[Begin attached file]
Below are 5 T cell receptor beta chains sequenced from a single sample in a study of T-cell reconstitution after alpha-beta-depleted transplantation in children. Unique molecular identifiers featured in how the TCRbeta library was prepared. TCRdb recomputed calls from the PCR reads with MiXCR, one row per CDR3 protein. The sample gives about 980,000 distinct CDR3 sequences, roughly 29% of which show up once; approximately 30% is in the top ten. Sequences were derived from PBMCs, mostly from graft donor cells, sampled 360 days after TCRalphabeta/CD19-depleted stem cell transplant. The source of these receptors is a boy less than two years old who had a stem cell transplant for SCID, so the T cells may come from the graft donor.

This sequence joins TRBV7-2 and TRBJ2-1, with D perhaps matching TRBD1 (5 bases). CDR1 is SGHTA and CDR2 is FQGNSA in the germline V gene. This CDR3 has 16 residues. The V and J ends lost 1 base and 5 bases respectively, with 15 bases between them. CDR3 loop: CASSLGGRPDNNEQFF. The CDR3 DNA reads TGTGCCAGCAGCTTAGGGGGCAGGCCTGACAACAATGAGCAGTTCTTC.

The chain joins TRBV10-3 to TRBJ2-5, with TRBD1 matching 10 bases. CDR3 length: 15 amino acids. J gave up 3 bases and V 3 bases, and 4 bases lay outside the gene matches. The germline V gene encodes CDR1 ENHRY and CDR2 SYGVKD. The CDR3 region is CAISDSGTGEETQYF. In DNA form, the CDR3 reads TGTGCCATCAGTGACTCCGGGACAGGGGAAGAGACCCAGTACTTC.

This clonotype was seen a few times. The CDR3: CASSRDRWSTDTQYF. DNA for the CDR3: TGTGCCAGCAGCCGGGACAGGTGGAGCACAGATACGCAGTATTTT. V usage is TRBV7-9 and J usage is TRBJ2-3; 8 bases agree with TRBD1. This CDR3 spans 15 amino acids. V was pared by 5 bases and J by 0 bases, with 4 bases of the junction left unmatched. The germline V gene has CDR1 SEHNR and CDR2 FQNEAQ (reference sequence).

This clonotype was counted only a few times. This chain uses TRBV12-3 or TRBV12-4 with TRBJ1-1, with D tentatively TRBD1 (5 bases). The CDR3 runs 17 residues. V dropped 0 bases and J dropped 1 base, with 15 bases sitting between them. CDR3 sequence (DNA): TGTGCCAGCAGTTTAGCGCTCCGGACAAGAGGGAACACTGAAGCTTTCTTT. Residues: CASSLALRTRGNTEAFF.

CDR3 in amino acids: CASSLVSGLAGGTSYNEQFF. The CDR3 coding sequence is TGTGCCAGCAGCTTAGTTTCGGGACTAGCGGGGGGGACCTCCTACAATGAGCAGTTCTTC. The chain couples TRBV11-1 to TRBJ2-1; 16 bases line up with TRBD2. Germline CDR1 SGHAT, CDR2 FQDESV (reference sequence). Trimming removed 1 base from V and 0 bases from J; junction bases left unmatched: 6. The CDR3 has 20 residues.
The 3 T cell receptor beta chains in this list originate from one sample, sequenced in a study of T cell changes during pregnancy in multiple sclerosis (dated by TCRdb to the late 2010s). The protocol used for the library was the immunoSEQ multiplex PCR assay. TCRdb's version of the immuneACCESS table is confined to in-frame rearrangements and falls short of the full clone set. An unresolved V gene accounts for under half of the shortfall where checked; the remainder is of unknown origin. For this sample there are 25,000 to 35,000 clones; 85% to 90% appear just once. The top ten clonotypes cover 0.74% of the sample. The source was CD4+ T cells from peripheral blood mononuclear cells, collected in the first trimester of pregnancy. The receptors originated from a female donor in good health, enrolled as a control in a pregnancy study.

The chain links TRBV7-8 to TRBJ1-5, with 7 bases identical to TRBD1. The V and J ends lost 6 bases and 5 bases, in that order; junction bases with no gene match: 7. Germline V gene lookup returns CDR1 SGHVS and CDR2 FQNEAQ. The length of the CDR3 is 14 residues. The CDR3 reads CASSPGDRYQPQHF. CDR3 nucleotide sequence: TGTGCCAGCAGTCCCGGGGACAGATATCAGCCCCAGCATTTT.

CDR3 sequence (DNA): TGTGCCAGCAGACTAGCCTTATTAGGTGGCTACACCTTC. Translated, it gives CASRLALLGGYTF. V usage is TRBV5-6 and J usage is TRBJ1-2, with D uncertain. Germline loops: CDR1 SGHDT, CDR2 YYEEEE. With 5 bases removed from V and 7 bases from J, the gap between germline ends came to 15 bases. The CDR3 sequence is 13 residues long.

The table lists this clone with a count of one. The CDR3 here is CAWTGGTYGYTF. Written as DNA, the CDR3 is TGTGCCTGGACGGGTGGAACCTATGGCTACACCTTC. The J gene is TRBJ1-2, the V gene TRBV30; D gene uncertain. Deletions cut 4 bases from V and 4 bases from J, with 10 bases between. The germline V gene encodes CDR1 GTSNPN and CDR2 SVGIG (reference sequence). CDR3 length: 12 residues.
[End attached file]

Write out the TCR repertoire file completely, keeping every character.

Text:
Below are 5 T cell receptor beta chains sequenced from a single sample in a study of T-cell reconstitution after alpha-beta-depleted transplantation in children. Unique molecular identifiers featured in how the TCRbeta library was prepared. TCRdb recomputed calls from the PCR reads with MiXCR, one row per CDR3 protein. The sample gives about 980,000 distinct CDR3 sequences, roughly 29% of which show up once; approximately 30% is in the top ten. Sequences were derived from PBMCs, mostly from graft donor cells, sampled 360 days after TCRalphabeta/CD19-depleted stem cell transplant. The source of these receptors is a boy less than two years old who had a stem cell transplant for SCID, so the T cells may come from the graft donor.

This sequence joins TRBV7-2 and TRBJ2-1, with D perhaps matching TRBD1 (5 bases). CDR1 is SGHTA and CDR2 is FQGNSA in the germline V gene. This CDR3 has 16 residues. The V and J ends lost 1 base and 5 bases respectively, with 15 bases between them. CDR3 loop: CASSLGGRPDNNEQFF. The CDR3 DNA reads TGTGCCAGCAGCTTAGGGGGCAGGCCTGACAACAATGAGCAGTTCTTC.

The chain joins TRBV10-3 to TRBJ2-5, with TRBD1 matching 10 bases. CDR3 length: 15 amino acids. J gave up 3 bases and V 3 bases, and 4 bases lay outside the gene matches. The germline V gene encodes CDR1 ENHRY and CDR2 SYGVKD. The CDR3 region is CAISDSGTGEETQYF. In DNA form, the CDR3 reads TGTGCCATCAGTGACTCCGGGACAGGGGAAGAGACCCAGTACTTC.

This clonotype was seen a few times. The CDR3: CASSRDRWSTDTQYF. DNA for the CDR3: TGTGCCAGCAGCCGGGACAGGTGGAGCACAGATACGCAGTATTTT. V usage is TRBV7-9 and J usage is TRBJ2-3; 8 bases agree with TRBD1. This CDR3 spans 15 amino acids. V was pared by 5 bases and J by 0 bases, with 4 bases of the junction left unmatched. The germline V gene has CDR1 SEHNR and CDR2 FQNEAQ (reference sequence).

This clonotype was counted only a few times. This chain uses TRBV12-3 or TRBV12-4 with TRBJ1-1, with D tentatively TRBD1 (5 bases). The CDR3 runs 17 residues. V dropped 0 bases and J dropped 1 base, with 15 bases sitting between them. CDR3 sequence (DNA): TGTGCCAGCAGTTTAGCGCTCCGGACAAGAGGGAACACTGAAGCTTTCTTT. Residues: CASSLALRTRGNTEAFF.

CDR3 in amino acids: CASSLVSGLAGGTSYNEQFF. The CDR3 coding sequence is TGTGCCAGCAGCTTAGTTTCGGGACTAGCGGGGGGGACCTCCTACAATGAGCAGTTCTTC. The chain couples TRBV11-1 to TRBJ2-1; 16 bases line up with TRBD2. Germline CDR1 SGHAT, CDR2 FQDESV (reference sequence). Trimming removed 1 base from V and 0 bases from J; junction bases left unmatched: 6. The CDR3 has 20 residues.
The 3 T cell receptor beta chains in this list originate from one sample, sequenced in a study of T cell changes during pregnancy in multiple sclerosis (dated by TCRdb to the late 2010s). The protocol used for the library was the immunoSEQ multiplex PCR assay. TCRdb's version of the immuneACCESS table is confined to in-frame rearrangements and falls short of the full clone set. An unresolved V gene accounts for under half of the shortfall where checked; the remainder is of unknown origin. For this sample there are 25,000 to 35,000 clones; 85% to 90% appear just once. The top ten clonotypes cover 0.74% of the sample. The source was CD4+ T cells from peripheral blood mononuclear cells, collected in the first trimester of pregnancy. The receptors originated from a female donor in good health, enrolled as a control in a pregnancy study.

The chain links TRBV7-8 to TRBJ1-5, with 7 bases identical to TRBD1. The V and J ends lost 6 bases and 5 bases, in that order; junction bases with no gene match: 7. Germline V gene lookup returns CDR1 SGHVS and CDR2 FQNEAQ. The length of the CDR3 is 14 residues. The CDR3 reads CASSPGDRYQPQHF. CDR3 nucleotide sequence: TGTGCCAGCAGTCCCGGGGACAGATATCAGCCCCAGCATTTT.

CDR3 sequence (DNA): TGTGCCAGCAGACTAGCCTTATTAGGTGGCTACACCTTC. Translated, it gives CASRLALLGGYTF. V usage is TRBV5-6 and J usage is TRBJ1-2, with D uncertain. Germline loops: CDR1 SGHDT, CDR2 YYEEEE. With 5 bases removed from V and 7 bases from J, the gap between germline ends came to 15 bases. The CDR3 sequence is 13 residues long.

The table lists this clone with a count of one. The CDR3 here is CAWTGGTYGYTF. Written as DNA, the CDR3 is TGTGCCTGGACGGGTGGAACCTATGGCTACACCTTC. The J gene is TRBJ1-2, the V gene TRBV30; D gene uncertain. Deletions cut 4 bases from V and 4 bases from J, with 10 bases between. The germline V gene encodes CDR1 GTSNPN and CDR2 SVGIG (reference sequence). CDR3 length: 12 residues.